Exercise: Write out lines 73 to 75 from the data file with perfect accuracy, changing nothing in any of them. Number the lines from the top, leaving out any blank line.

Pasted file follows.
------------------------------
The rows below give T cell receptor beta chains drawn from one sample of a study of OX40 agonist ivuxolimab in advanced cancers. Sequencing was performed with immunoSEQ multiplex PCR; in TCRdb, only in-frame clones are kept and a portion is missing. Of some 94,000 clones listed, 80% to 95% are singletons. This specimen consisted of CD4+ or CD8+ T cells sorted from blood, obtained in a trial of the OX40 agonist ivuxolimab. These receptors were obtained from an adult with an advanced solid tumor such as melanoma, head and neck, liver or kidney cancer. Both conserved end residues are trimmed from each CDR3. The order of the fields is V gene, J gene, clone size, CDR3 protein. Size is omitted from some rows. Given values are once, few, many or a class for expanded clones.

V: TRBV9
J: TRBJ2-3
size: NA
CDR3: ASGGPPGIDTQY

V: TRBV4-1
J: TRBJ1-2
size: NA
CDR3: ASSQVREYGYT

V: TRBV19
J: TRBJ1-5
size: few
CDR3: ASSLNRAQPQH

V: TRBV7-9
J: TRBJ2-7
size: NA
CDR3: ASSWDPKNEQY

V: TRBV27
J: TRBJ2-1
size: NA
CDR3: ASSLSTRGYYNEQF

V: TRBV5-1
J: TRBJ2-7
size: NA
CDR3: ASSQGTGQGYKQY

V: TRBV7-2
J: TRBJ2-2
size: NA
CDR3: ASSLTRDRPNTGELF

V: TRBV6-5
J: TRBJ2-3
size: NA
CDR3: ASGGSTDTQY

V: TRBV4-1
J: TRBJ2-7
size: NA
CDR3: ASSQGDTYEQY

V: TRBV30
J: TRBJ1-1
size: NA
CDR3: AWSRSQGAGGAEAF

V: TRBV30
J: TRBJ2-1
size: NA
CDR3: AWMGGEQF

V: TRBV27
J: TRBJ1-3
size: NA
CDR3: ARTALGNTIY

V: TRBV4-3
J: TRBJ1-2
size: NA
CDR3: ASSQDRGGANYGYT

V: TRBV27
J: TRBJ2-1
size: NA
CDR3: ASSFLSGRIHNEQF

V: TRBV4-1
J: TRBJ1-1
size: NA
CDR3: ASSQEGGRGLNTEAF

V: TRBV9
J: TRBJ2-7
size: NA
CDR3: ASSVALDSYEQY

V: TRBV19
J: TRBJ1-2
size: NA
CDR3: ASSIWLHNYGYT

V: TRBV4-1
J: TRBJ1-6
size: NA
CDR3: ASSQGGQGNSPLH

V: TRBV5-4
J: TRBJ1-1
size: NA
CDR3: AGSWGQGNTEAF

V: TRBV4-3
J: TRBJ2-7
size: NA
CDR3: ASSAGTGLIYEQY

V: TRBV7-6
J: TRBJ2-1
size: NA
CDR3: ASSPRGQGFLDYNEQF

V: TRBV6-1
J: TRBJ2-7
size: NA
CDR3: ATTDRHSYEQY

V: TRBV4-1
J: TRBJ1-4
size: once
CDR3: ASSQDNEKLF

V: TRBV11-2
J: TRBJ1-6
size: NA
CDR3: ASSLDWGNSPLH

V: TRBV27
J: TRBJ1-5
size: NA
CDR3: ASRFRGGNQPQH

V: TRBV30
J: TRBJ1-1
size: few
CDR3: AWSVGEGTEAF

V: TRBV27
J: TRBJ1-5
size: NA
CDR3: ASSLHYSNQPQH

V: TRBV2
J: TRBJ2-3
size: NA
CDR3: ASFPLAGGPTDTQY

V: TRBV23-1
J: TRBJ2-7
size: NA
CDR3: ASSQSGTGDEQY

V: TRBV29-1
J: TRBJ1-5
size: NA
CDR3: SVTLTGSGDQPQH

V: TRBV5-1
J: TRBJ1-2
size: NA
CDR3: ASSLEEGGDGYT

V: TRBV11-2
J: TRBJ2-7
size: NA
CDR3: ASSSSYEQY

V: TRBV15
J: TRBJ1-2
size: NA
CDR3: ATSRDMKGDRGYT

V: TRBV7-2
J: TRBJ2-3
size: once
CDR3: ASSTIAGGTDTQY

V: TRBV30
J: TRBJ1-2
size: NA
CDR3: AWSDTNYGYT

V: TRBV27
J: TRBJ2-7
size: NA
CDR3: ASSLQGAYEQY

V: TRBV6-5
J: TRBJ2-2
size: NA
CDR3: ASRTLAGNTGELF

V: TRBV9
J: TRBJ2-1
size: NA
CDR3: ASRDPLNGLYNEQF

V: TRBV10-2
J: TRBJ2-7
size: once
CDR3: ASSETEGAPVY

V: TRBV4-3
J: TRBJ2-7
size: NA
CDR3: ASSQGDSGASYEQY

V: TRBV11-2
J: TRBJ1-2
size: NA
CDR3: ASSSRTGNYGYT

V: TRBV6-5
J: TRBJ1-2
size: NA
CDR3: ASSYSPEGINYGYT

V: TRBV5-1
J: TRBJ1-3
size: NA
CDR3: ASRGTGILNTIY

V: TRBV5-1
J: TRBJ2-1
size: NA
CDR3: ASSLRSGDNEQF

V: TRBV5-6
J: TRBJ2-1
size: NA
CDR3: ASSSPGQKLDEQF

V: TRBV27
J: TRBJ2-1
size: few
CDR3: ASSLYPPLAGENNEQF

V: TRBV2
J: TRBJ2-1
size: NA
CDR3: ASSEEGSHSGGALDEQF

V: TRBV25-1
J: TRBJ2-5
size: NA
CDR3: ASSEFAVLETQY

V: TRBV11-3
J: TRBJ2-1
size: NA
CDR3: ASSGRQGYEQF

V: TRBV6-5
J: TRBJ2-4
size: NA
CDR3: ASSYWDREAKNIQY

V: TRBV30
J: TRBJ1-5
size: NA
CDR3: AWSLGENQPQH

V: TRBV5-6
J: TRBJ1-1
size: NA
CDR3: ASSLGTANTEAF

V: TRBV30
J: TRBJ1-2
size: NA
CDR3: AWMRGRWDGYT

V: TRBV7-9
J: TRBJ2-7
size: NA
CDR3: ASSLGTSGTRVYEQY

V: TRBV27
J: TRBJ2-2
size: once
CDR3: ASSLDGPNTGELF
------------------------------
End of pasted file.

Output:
CDR3: ASSQGGQGNSPLH

V: TRBV5-4
J: TRBJ1-1